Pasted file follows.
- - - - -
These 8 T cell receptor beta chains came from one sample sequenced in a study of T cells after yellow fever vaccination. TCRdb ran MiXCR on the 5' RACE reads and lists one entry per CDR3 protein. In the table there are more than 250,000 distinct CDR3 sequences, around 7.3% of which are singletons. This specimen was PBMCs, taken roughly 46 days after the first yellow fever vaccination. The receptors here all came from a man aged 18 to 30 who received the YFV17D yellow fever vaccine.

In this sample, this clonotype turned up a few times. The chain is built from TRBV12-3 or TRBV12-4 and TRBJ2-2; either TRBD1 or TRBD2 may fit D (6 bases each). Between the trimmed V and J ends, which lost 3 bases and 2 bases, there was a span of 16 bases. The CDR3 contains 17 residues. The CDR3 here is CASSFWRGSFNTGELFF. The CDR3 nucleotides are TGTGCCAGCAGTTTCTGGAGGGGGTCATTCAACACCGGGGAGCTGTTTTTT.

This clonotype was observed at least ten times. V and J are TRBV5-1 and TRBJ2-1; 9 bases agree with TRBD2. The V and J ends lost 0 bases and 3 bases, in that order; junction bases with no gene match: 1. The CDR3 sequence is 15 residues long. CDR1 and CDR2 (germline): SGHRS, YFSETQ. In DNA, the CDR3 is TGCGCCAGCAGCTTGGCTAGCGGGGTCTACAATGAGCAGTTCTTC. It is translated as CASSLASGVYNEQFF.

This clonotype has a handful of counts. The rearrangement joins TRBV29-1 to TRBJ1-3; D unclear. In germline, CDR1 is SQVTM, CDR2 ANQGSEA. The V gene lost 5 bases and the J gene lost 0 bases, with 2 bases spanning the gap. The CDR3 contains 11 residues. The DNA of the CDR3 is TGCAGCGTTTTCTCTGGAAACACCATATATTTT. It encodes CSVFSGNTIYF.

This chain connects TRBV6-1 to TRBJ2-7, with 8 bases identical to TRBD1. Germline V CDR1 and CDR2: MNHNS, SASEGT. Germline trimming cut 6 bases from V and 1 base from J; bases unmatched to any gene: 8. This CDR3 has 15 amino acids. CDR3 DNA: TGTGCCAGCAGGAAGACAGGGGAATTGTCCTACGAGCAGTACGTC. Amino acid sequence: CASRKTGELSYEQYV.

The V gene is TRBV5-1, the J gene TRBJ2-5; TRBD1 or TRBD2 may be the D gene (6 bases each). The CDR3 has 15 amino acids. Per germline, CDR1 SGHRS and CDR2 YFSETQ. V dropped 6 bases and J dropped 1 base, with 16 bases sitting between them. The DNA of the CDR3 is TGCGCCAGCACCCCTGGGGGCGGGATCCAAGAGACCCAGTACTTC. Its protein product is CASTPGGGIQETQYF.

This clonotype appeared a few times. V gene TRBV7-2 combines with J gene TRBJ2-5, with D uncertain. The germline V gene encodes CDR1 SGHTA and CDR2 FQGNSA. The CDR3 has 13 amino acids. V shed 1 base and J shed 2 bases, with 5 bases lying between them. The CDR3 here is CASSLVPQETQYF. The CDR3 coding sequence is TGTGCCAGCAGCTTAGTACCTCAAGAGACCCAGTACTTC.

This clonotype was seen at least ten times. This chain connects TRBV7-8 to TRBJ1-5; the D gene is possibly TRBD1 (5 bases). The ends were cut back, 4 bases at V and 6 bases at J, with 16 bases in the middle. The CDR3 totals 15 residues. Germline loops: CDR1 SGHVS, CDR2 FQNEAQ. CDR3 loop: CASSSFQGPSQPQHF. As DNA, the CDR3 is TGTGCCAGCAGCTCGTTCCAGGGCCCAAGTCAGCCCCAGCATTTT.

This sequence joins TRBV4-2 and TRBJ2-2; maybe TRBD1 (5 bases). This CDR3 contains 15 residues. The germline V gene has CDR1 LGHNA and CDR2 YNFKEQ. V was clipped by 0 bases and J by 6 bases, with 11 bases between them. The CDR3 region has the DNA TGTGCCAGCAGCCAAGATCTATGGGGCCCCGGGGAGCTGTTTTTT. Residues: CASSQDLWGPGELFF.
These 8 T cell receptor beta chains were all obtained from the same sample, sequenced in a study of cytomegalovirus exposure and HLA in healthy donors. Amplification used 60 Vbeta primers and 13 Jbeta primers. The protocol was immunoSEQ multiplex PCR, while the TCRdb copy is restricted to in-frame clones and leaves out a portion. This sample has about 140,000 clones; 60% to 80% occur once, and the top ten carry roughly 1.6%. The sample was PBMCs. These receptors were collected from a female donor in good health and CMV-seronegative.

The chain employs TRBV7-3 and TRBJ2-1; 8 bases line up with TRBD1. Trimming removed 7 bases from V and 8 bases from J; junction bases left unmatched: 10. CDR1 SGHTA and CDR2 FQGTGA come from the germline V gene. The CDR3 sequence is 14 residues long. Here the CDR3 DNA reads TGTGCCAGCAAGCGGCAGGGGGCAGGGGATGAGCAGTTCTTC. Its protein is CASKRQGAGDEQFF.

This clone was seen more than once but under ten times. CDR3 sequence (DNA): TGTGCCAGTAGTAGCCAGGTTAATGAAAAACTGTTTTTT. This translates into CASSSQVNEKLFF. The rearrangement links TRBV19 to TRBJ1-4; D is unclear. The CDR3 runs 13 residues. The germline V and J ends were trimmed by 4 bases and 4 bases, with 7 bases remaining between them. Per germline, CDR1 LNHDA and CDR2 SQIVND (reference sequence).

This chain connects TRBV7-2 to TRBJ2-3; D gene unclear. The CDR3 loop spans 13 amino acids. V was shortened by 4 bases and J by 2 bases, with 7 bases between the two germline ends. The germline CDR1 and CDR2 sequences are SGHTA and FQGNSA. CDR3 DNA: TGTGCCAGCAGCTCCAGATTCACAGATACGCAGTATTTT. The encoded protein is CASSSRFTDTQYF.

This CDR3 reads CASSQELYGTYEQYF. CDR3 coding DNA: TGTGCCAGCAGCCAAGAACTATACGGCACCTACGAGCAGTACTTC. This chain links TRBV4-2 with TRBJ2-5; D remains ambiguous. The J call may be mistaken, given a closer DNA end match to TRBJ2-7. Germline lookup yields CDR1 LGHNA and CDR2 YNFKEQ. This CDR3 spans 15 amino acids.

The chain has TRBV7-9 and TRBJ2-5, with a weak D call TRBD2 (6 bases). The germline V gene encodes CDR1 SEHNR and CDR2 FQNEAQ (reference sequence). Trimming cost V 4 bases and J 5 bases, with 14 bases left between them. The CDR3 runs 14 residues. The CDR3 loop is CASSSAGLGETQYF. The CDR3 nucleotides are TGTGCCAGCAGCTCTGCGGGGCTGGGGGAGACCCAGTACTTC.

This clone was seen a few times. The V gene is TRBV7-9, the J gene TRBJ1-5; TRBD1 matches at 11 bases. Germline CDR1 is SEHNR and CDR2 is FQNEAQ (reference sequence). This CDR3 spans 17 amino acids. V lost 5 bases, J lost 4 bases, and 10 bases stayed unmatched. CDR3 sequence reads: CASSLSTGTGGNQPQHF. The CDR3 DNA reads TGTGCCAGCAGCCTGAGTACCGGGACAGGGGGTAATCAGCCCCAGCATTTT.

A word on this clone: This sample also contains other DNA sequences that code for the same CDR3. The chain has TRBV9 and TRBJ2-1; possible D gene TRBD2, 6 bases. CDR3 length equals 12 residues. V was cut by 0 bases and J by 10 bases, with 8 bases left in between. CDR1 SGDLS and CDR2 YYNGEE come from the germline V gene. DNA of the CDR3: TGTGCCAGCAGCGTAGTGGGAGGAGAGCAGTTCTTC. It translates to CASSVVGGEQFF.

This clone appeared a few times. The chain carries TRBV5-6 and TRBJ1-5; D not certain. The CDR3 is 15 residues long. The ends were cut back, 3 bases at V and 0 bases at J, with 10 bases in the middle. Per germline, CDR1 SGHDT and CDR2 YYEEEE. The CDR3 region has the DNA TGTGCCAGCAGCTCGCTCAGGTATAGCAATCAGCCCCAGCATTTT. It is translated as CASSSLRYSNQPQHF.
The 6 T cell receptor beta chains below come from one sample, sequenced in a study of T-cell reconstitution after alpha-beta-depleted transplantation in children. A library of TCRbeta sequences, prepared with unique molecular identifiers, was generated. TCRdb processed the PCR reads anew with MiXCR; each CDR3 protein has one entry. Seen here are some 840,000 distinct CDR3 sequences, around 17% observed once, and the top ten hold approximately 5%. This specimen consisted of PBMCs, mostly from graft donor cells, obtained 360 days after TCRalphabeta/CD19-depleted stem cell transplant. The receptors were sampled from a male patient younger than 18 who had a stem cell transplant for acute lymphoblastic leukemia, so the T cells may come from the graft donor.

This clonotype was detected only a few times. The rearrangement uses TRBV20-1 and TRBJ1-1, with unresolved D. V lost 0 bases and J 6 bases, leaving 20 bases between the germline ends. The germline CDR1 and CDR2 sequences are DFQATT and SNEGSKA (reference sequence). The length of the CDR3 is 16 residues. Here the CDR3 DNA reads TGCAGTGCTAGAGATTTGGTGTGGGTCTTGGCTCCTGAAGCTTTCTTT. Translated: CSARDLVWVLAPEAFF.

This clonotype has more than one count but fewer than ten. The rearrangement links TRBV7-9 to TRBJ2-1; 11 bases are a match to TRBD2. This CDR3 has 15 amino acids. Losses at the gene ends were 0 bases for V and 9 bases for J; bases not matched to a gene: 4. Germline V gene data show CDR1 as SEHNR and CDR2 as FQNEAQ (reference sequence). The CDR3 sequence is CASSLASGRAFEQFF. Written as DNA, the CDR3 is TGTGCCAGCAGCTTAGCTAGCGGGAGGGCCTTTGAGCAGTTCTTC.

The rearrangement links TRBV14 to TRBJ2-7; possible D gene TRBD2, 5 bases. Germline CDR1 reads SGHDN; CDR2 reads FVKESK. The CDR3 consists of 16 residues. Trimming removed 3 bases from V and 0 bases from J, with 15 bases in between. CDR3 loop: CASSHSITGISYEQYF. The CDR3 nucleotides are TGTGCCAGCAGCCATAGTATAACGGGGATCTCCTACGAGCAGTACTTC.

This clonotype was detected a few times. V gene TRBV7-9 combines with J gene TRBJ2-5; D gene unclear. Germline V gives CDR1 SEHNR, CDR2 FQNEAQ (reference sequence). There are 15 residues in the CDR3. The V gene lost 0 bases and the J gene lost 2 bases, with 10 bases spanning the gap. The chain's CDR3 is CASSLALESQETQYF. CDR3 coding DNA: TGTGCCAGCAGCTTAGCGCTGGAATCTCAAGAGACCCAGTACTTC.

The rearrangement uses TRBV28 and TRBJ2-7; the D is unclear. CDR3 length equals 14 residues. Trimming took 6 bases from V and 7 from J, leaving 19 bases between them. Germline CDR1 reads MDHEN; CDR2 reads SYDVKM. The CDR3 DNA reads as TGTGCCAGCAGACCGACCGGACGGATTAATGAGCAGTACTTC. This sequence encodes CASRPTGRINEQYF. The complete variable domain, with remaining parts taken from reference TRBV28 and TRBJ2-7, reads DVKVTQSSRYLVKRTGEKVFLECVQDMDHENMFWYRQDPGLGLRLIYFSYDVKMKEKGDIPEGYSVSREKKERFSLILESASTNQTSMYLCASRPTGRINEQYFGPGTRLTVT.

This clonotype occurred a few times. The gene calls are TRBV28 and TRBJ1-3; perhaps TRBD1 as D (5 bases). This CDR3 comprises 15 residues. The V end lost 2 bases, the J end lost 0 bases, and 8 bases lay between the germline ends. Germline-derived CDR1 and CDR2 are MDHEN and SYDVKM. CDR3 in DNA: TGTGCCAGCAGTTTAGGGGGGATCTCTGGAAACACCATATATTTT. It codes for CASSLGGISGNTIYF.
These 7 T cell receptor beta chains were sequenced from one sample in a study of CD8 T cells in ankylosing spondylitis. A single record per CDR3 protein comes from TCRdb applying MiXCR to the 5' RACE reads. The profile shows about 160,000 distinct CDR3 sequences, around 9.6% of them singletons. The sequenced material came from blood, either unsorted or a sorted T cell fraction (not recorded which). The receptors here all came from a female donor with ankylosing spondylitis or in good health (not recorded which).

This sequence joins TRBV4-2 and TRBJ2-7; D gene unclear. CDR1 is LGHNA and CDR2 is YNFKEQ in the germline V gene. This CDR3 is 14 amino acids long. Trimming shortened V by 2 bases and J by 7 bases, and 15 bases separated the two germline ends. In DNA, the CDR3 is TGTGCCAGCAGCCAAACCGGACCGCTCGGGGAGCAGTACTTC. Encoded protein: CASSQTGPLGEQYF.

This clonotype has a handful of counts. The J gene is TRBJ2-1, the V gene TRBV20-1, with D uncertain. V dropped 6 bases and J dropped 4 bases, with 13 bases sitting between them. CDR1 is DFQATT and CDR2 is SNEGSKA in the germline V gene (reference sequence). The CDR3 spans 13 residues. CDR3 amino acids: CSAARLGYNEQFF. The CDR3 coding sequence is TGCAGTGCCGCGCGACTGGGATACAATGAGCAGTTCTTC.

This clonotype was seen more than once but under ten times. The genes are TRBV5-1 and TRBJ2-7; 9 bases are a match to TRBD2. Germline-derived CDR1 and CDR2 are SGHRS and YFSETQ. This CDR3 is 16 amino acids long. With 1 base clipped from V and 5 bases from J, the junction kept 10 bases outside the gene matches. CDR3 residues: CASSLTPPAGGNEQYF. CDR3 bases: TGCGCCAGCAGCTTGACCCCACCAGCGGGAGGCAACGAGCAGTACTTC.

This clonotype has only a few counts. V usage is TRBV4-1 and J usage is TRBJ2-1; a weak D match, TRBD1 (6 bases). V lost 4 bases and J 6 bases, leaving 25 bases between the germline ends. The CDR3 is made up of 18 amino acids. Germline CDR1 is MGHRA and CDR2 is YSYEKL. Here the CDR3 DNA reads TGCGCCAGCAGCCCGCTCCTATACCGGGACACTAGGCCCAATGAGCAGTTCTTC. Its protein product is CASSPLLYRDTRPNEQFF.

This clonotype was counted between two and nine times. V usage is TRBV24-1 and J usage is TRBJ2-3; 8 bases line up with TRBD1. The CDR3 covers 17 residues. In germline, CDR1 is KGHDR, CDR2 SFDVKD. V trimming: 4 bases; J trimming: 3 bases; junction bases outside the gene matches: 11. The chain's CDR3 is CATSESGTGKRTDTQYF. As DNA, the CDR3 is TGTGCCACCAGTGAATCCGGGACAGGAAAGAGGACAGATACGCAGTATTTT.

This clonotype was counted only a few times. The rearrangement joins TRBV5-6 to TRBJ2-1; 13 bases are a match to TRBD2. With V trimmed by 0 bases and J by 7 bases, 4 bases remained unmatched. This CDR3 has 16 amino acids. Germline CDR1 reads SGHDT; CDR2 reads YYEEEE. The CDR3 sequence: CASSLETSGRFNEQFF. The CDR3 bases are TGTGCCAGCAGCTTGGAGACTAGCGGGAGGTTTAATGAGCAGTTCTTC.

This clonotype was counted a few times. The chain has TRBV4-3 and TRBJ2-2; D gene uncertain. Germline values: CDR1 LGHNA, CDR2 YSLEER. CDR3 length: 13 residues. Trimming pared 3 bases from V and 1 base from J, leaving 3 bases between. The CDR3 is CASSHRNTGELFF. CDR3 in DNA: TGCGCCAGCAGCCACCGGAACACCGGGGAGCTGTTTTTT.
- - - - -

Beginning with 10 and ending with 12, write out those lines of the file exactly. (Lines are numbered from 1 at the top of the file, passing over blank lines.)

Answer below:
These 8 T cell receptor beta chains were all obtained from the same sample, sequenced in a study of cytomegalovirus exposure and HLA in healthy donors. Amplification used 60 Vbeta primers and 13 Jbeta primers. The protocol was immunoSEQ multiplex PCR, while the TCRdb copy is restricted to in-frame clones and leaves out a portion. This sample has about 140,000 clones; 60% to 80% occur once, and the top ten carry roughly 1.6%. The sample was PBMCs. These receptors were collected from a female donor in good health and CMV-seronegative.

The chain employs TRBV7-3 and TRBJ2-1; 8 bases line up with TRBD1. Trimming removed 7 bases from V and 8 bases from J; junction bases left unmatched: 10. CDR1 SGHTA and CDR2 FQGTGA come from the germline V gene. The CDR3 sequence is 14 residues long. Here the CDR3 DNA reads TGTGCCAGCAAGCGGCAGGGGGCAGGGGATGAGCAGTTCTTC. Its protein is CASKRQGAGDEQFF.

This clone was seen more than once but under ten times. CDR3 sequence (DNA): TGTGCCAGTAGTAGCCAGGTTAATGAAAAACTGTTTTTT. This translates into CASSSQVNEKLFF. The rearrangement links TRBV19 to TRBJ1-4; D is unclear. The CDR3 runs 13 residues. The germline V and J ends were trimmed by 4 bases and 4 bases, with 7 bases remaining between them. Per germline, CDR1 LNHDA and CDR2 SQIVND (reference sequence).